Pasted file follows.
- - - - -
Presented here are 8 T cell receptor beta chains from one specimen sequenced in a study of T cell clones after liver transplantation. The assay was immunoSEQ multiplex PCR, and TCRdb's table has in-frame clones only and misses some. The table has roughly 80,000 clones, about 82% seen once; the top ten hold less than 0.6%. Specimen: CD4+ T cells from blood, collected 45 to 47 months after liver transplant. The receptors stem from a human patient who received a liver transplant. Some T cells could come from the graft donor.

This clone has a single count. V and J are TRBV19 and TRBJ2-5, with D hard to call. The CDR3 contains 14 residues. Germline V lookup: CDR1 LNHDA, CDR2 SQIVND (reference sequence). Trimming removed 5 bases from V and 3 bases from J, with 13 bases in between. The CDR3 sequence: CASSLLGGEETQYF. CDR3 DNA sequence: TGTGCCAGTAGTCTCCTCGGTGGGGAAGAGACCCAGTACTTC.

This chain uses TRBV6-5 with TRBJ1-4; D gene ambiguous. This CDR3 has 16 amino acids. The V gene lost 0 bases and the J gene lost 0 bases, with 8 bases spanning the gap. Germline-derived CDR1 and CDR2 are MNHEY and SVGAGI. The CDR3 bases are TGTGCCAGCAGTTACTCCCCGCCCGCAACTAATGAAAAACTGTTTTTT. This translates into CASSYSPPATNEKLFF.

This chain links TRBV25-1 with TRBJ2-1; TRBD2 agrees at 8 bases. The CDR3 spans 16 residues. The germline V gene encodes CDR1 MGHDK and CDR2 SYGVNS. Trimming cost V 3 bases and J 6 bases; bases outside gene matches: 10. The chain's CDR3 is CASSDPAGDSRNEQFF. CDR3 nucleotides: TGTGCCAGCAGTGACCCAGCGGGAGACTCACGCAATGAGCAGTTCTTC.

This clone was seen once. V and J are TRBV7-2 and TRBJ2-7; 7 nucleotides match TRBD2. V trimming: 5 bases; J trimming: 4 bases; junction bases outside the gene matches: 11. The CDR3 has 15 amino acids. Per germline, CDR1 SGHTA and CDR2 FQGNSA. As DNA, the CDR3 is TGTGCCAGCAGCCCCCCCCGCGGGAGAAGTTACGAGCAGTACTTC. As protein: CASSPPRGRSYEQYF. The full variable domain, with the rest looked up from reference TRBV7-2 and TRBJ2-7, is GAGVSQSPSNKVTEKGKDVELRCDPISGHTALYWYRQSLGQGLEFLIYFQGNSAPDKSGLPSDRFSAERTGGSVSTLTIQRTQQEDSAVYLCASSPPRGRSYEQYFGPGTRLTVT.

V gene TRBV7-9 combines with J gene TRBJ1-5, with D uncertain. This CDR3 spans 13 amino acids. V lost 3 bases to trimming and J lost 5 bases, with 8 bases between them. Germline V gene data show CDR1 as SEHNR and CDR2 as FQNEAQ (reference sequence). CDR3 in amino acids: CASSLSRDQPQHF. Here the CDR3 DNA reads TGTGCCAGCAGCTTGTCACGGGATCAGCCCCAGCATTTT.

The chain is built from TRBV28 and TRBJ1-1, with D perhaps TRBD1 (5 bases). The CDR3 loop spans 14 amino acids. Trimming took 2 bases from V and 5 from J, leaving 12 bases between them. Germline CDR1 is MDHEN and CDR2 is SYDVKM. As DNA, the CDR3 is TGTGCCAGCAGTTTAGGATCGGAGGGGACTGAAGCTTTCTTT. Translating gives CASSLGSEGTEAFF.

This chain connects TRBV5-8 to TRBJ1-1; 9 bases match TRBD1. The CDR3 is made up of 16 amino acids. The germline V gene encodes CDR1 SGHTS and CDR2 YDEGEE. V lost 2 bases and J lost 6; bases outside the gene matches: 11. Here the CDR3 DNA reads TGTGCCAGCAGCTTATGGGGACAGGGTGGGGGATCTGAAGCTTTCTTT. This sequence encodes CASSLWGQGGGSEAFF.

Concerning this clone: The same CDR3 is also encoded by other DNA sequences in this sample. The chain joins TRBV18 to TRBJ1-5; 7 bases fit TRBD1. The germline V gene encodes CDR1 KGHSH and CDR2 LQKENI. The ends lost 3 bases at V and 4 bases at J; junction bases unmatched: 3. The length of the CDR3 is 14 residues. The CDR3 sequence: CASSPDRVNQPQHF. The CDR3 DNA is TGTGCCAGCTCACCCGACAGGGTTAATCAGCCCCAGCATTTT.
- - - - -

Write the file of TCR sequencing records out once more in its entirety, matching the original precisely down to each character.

Presented here are 8 T cell receptor beta chains from one specimen sequenced in a study of T cell clones after liver transplantation. The assay was immunoSEQ multiplex PCR, and TCRdb's table has in-frame clones only and misses some. The table has roughly 80,000 clones, about 82% seen once; the top ten hold less than 0.6%. Specimen: CD4+ T cells from blood, collected 45 to 47 months after liver transplant. The receptors stem from a human patient who received a liver transplant. Some T cells could come from the graft donor.

This clone has a single count. V and J are TRBV19 and TRBJ2-5, with D hard to call. The CDR3 contains 14 residues. Germline V lookup: CDR1 LNHDA, CDR2 SQIVND (reference sequence). Trimming removed 5 bases from V and 3 bases from J, with 13 bases in between. The CDR3 sequence: CASSLLGGEETQYF. CDR3 DNA sequence: TGTGCCAGTAGTCTCCTCGGTGGGGAAGAGACCCAGTACTTC.

This chain uses TRBV6-5 with TRBJ1-4; D gene ambiguous. This CDR3 has 16 amino acids. The V gene lost 0 bases and the J gene lost 0 bases, with 8 bases spanning the gap. Germline-derived CDR1 and CDR2 are MNHEY and SVGAGI. The CDR3 bases are TGTGCCAGCAGTTACTCCCCGCCCGCAACTAATGAAAAACTGTTTTTT. This translates into CASSYSPPATNEKLFF.

This chain links TRBV25-1 with TRBJ2-1; TRBD2 agrees at 8 bases. The CDR3 spans 16 residues. The germline V gene encodes CDR1 MGHDK and CDR2 SYGVNS. Trimming cost V 3 bases and J 6 bases; bases outside gene matches: 10. The chain's CDR3 is CASSDPAGDSRNEQFF. CDR3 nucleotides: TGTGCCAGCAGTGACCCAGCGGGAGACTCACGCAATGAGCAGTTCTTC.

This clone was seen once. V and J are TRBV7-2 and TRBJ2-7; 7 nucleotides match TRBD2. V trimming: 5 bases; J trimming: 4 bases; junction bases outside the gene matches: 11. The CDR3 has 15 amino acids. Per germline, CDR1 SGHTA and CDR2 FQGNSA. As DNA, the CDR3 is TGTGCCAGCAGCCCCCCCCGCGGGAGAAGTTACGAGCAGTACTTC. As protein: CASSPPRGRSYEQYF. The full variable domain, with the rest looked up from reference TRBV7-2 and TRBJ2-7, is GAGVSQSPSNKVTEKGKDVELRCDPISGHTALYWYRQSLGQGLEFLIYFQGNSAPDKSGLPSDRFSAERTGGSVSTLTIQRTQQEDSAVYLCASSPPRGRSYEQYFGPGTRLTVT.

V gene TRBV7-9 combines with J gene TRBJ1-5, with D uncertain. This CDR3 spans 13 amino acids. V lost 3 bases to trimming and J lost 5 bases, with 8 bases between them. Germline V gene data show CDR1 as SEHNR and CDR2 as FQNEAQ (reference sequence). CDR3 in amino acids: CASSLSRDQPQHF. Here the CDR3 DNA reads TGTGCCAGCAGCTTGTCACGGGATCAGCCCCAGCATTTT.

The chain is built from TRBV28 and TRBJ1-1, with D perhaps TRBD1 (5 bases). The CDR3 loop spans 14 amino acids. Trimming took 2 bases from V and 5 from J, leaving 12 bases between them. Germline CDR1 is MDHEN and CDR2 is SYDVKM. As DNA, the CDR3 is TGTGCCAGCAGTTTAGGATCGGAGGGGACTGAAGCTTTCTTT. Translating gives CASSLGSEGTEAFF.

This chain connects TRBV5-8 to TRBJ1-1; 9 bases match TRBD1. The CDR3 is made up of 16 amino acids. The germline V gene encodes CDR1 SGHTS and CDR2 YDEGEE. V lost 2 bases and J lost 6; bases outside the gene matches: 11. Here the CDR3 DNA reads TGTGCCAGCAGCTTATGGGGACAGGGTGGGGGATCTGAAGCTTTCTTT. This sequence encodes CASSLWGQGGGSEAFF.

Concerning this clone: The same CDR3 is also encoded by other DNA sequences in this sample. The chain joins TRBV18 to TRBJ1-5; 7 bases fit TRBD1. The germline V gene encodes CDR1 KGHSH and CDR2 LQKENI. The ends lost 3 bases at V and 4 bases at J; junction bases unmatched: 3. The length of the CDR3 is 14 residues. The CDR3 sequence: CASSPDRVNQPQHF. The CDR3 DNA is TGTGCCAGCTCACCCGACAGGGTTAATCAGCCCCAGCATTTT.